Wednesday, 4 April 2012

Transformation triads as 7th chord extensions

Hi, carrying on from the last blog. I'm going to explore Transformational triad theory as applied to 7th chord quality extensions, (Major 7 is explored in the previous blog, Riemannian Reimannian).

Namely mi7 , dominant 7s, and mi7b5s. I'd just like to say that transformations in upper structure triads if they apply, do sound pretty good to me. Something a little new and fun to do.

We apply R. L. moves outline in previous blogs first to mi7s. The application of (P.) will change the basic 7th chord quality and so won't be used in the mi7 chord. The scale-tone triads use will be from the Cmi7—dorian mode.

1) Cmi7:


a) The Cmi7: transforms the Cminor triad Cmi—Ab/C (L.) = Ab/Cmi7... has uses as an Ab major chord inversion.
Cmi—Eb (R.) = Cmi7 and of course works like a Cmi7.

Going on to the next available triad up a third in Cmi7 (Dorian has the most available triads in it) being Eb, transformations are applied to it over the Cmi7 chord. Eb(/Cmi7) = Cmi7.


b) Applying transforms to Eb(/Cmi7):

Eb(/Cmi7) — Cmi(/Cmi7) R. = just Cmi7.

Applying L. to Eb(/Cm7) i.e. Eb—Gmi both over Cmi7 creates a Cmi9 chord.

Going up a third in the C dorian scale the triad built on the 5th of Cmi is Gmi. Remembering that all these exercises are over Cmi7, we now apply transformations of Gmi(/Cmi7):


c) The Gminor(/Cmi7) triad transforms to:

Gmi—Eb (L.) and Gmi—Bb (R.) N.B. that (P.) is not used as it will change the basic quality of the chord in question.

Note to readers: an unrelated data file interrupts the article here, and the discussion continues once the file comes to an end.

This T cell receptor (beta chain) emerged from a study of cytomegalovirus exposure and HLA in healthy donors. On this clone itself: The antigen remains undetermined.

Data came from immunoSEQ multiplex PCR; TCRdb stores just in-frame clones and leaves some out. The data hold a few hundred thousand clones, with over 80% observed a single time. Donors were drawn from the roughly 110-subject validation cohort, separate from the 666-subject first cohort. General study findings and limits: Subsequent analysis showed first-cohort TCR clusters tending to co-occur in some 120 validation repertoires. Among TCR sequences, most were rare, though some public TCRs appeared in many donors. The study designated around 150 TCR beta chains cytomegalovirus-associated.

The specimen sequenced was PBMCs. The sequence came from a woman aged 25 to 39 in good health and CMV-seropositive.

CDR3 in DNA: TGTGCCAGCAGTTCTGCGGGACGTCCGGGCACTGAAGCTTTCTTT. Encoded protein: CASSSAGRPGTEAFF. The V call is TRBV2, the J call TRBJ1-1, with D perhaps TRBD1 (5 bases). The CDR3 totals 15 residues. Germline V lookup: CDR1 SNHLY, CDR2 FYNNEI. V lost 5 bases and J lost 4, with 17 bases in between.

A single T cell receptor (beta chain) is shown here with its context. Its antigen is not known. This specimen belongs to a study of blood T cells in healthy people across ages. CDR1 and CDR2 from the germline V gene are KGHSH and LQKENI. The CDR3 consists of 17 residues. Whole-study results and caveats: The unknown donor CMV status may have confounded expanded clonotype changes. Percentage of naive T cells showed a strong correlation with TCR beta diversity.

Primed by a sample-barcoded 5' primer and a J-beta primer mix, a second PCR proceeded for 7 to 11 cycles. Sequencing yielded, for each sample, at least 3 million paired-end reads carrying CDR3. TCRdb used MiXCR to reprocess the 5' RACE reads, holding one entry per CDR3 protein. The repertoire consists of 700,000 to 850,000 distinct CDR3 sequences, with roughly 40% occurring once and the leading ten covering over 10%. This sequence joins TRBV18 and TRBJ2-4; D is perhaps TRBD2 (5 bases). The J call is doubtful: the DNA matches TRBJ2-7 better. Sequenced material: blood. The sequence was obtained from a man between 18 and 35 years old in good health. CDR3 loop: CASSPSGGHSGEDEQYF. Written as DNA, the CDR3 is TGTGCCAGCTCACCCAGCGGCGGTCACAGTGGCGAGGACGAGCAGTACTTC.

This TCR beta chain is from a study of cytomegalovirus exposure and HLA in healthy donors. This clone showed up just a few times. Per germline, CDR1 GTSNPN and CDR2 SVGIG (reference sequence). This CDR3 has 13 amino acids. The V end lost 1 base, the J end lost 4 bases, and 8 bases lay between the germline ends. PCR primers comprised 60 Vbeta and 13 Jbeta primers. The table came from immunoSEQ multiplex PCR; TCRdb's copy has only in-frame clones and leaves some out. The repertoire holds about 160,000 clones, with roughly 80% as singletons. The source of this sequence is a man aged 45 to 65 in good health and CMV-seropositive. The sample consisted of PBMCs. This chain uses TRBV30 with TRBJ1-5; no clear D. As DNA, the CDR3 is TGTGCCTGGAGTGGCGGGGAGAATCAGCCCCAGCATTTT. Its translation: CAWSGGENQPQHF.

Gmi/Cmi7 = Cmi9, Eb/Cmi7 = Cmi7 (still a useful move), Bb/Cmi7 = Cmi11 a new chord extension chord.


d) Going up another 3rd of the C dorian scale the triad built on Bb(/Cmi7) should transform to create a cool juxtaposition of Cmi7 quality extensions.

The useable transforms (in Cmi7) of Bb are: Bb—Gmi (R.), and Bb—Dmi (L.). If we put those transforms over Cmi7:

Bb/Cmi7 = Cmi11,

Gmi/Cmi7 = Cmi9,

Dmi/Cmi7 = Cmi13(11, 9)

These can be played directly or as transformations of Bb/Cmi7 i.e. Bb/Cmi7–Dmi/Cmi7; Bb/Cmi7—Gmi/Cm7 for some fun color interaction in a minor 7th chord.


e) Going up another 3rd of the C dorian, is the chord Dmi(/Cmi7) which creates a Cmi13.

The transforms of Dmi(/Cmi7) are: Dmi—Bb (L.), and Dmi—F (R.).

Over Cmi7 these transforms become:

Dmi/Cmi7 = Cmi13(11,9)

Bb/Cmi7 = Cmi11.


f) The next C dorian scale-tone triad is F which has only one usable transform: F—Dmi. It has the transform F—Ami but Ami does not fit into the C dorian scale. The F—Dmi (R.) / Cmi7 can be used of course.

Other locations of minor 7ths chords in a major scale: iii Phrygian and vi Aeolian can be explored in a similar way: There will no doubt be various choice that will be interesting but less choices in these scales than the dorian scale allows.

 I'll put some music graphics up next week to further clarify.

In the next blog we'll explore transformations in Dominant chords if any. There are more dominant scales to choose from too..



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